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Commentary: Silicon Valley's veiled vendetta against conservatives sets a corrosive precedent

Photo credit: PRAKASH SINGH/AFP/Getty Images

Last Wednesday, outspoken conservative activist Laura Loomer was banned from Twitter indefinitely for criticizing Ilhan Omar, a Muslim Somali refugee and Democrat who won Minnesota's 5th Congressional District on Nov. 6.

Loomer, who is Jewish, called out Omar on Twitter for Islam's complicity in anti-Semitism, oppression, homophobia, Sharia Law, and genital mutilation. Some conservatives have denounced her tactics and don't necessarily agree with everything she says or does, but many do agree that deplatforming her was wrong.

Loomer, who had 260,000 followers on Twitter, was also banned on Facebook on Thursday for 30 days with no explanation. Loomer is just the latest casualty in Silicon Valley's conservative purge.

As you may recall, Dennis Prager of Prager University took Google to court after the search engine giant suppressed PragerU's signature 5-minute educational videos that touch on hot-button issues like free-market capitalism, abortion, gun rights, Marxism, and free speech.

Some may argue that it's the tech giants' right as a private company to censor. If you've read the latest columns on this issue or tuned into conservative talk radio, you've heard those on the right routinely lambaste Twitter and Facebook for allowing radical leftists like Louis Farrakhan and the New York Times' Tech journalist Sarah Jeong an uncontested place on their platform. Farrakhan is known for demonizing Jews and Jeong infamously slandered all white people in a series of tweets she claimed were satirical in nature.

In fact, Vox wrote a rebuttal to the right's outcry that Twitter apply the same community standards to Jeong's anti-white Twitter rants, but they didn't. Vox, like Twitter, dismissed Jeong's racist tweets in a lengthy column by claiming that because she's a progressive feminist, she's a prime target for "right-wing internet mobs." The column continued to defend Jeong by agreeing that the tweets were meant to be satirical and were completely taken out of context.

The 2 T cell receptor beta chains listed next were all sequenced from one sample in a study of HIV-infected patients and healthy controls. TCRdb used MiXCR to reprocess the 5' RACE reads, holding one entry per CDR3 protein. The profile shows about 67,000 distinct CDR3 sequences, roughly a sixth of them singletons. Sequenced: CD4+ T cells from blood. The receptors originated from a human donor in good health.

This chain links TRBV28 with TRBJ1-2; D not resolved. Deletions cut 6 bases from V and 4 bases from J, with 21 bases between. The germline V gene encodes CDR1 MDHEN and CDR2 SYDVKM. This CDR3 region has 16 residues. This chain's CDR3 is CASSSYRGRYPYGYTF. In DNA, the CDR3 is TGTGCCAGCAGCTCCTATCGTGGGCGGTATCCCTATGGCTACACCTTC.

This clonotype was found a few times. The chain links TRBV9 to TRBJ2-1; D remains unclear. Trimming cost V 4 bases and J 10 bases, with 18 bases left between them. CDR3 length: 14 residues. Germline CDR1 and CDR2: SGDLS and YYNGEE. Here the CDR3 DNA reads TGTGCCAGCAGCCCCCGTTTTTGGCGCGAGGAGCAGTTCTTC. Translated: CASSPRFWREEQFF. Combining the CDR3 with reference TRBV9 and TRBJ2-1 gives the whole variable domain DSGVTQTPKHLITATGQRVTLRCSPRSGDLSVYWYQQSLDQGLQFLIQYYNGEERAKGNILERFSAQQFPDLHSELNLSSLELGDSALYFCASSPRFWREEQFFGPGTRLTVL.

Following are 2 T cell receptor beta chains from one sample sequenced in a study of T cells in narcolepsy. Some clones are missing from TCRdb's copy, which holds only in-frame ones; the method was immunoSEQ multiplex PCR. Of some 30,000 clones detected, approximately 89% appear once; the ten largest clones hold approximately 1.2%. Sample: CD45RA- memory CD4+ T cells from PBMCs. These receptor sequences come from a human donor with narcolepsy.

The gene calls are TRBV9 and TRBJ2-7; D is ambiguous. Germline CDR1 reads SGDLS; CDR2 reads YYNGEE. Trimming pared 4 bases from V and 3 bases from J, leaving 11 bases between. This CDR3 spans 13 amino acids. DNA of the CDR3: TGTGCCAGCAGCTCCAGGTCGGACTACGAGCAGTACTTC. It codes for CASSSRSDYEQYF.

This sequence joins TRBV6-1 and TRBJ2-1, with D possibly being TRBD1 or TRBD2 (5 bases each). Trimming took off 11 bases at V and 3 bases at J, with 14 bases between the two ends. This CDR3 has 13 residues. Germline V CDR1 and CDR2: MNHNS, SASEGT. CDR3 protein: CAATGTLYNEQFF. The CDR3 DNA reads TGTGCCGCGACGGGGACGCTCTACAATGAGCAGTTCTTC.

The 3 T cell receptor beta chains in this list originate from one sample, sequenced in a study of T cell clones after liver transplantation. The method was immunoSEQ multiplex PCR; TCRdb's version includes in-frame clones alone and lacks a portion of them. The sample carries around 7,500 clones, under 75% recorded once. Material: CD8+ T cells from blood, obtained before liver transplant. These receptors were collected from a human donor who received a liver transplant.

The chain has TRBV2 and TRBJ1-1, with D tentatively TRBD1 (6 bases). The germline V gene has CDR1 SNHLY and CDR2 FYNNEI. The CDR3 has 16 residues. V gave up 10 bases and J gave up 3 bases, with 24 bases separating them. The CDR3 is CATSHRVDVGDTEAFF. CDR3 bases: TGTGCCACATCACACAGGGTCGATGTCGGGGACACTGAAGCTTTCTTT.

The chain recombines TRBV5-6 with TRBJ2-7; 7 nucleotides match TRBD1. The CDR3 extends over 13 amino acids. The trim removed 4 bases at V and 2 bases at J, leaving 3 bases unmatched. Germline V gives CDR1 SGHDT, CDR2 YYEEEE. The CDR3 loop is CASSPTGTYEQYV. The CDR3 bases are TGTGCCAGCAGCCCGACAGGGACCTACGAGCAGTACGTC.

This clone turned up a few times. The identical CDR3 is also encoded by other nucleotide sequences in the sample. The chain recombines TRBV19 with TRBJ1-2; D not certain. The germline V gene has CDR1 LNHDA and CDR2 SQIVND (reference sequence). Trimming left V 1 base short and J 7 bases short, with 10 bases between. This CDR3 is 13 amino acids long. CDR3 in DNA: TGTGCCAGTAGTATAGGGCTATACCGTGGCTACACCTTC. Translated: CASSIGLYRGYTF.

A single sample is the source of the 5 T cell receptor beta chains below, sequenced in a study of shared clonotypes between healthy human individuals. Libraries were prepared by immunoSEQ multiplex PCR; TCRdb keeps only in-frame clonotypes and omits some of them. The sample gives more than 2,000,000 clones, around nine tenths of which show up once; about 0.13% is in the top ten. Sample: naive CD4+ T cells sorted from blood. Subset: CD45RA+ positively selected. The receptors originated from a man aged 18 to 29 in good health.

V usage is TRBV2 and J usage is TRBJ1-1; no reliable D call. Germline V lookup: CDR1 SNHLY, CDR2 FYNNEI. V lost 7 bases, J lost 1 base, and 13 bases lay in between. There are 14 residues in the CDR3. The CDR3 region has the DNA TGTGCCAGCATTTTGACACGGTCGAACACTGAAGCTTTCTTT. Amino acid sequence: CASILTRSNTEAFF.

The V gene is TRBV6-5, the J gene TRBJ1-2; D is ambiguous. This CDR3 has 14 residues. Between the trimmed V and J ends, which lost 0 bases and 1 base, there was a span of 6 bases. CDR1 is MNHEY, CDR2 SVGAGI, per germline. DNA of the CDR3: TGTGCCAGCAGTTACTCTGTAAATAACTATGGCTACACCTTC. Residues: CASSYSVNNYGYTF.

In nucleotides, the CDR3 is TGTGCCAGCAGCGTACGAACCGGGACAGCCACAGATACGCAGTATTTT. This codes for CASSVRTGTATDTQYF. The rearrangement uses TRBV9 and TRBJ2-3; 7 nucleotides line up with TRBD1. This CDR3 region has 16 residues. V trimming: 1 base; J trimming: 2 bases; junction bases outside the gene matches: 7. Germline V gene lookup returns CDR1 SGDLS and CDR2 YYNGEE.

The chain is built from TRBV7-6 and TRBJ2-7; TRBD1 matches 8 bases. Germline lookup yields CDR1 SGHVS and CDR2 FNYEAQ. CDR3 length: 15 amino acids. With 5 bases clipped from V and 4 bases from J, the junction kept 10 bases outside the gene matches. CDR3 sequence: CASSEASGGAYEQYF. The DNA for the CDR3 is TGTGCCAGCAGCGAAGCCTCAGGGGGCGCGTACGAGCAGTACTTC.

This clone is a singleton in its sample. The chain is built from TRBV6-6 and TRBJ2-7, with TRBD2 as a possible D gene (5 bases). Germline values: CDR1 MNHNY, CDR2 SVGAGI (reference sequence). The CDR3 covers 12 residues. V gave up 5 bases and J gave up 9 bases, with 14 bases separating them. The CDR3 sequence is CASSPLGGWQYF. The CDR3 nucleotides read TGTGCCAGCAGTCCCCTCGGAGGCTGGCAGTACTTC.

"While it was intended as satire, I deeply regret that I mimicked the language of my harassers," Jeong said in a statement after the fallout (Twitter account intact).

Meanwhile, leading up to the November midterm elections, Daily Wire host Michael Knowles was suspended by Twitter for three days for simply joking about which days Democrats should vote at the polls. It was a popular joke making the rounds among conservatives online.

We can play whataboutism for days here, but that's not the point.

It's not that conservatives want Jeong or Farrakhan equally censored, it's that the unbalanced targeting of conservatives online by large tech companies like Lyft, Uber, Google, Facebook, YouTube, iTunes, Spotify, and Twitter is a dangerous and blatant attempt to silence and distance "woke" tech giants from conservatives.

It sets a dangerous precedent for everyone in media both on the frontlines and behind the scenes because of the unintended effects. It directly corrodes Democracy. Again, many argue that Twitter is a private company and that it can censor whomever it pleases, but I'd argue that because these platforms are as large as they are, they maintain the capacity to destabilize discourse. Twitter's guidelines and community policies are inherently ideological (we witnessed this just this weekend after Twitter banned a feminist for saying for writing "men aren't women") which adds to the distrust.

Who's next? It's not surprising that trust in the media among Republicans dropped to a record low of 14 percent down from 32 percent, according to a Gallup poll. No one should self-censor out of fear and I fear some conservatives may find themselves doing so.

Social media should encourage the exchange of ideas -- good and bad -- without fear of repercussions (and I'm not talking about calls to violence here, I'm talking about the true exchange of ideas). Conservatives are already skeptical individuals, but the growing mistrust of Silicon Valley could have very well reached the point of no return.

There's a tangible frustration compounded with polarization that's now radiating between these so-called "platforms" and "publishers" and it's only going to get worse.

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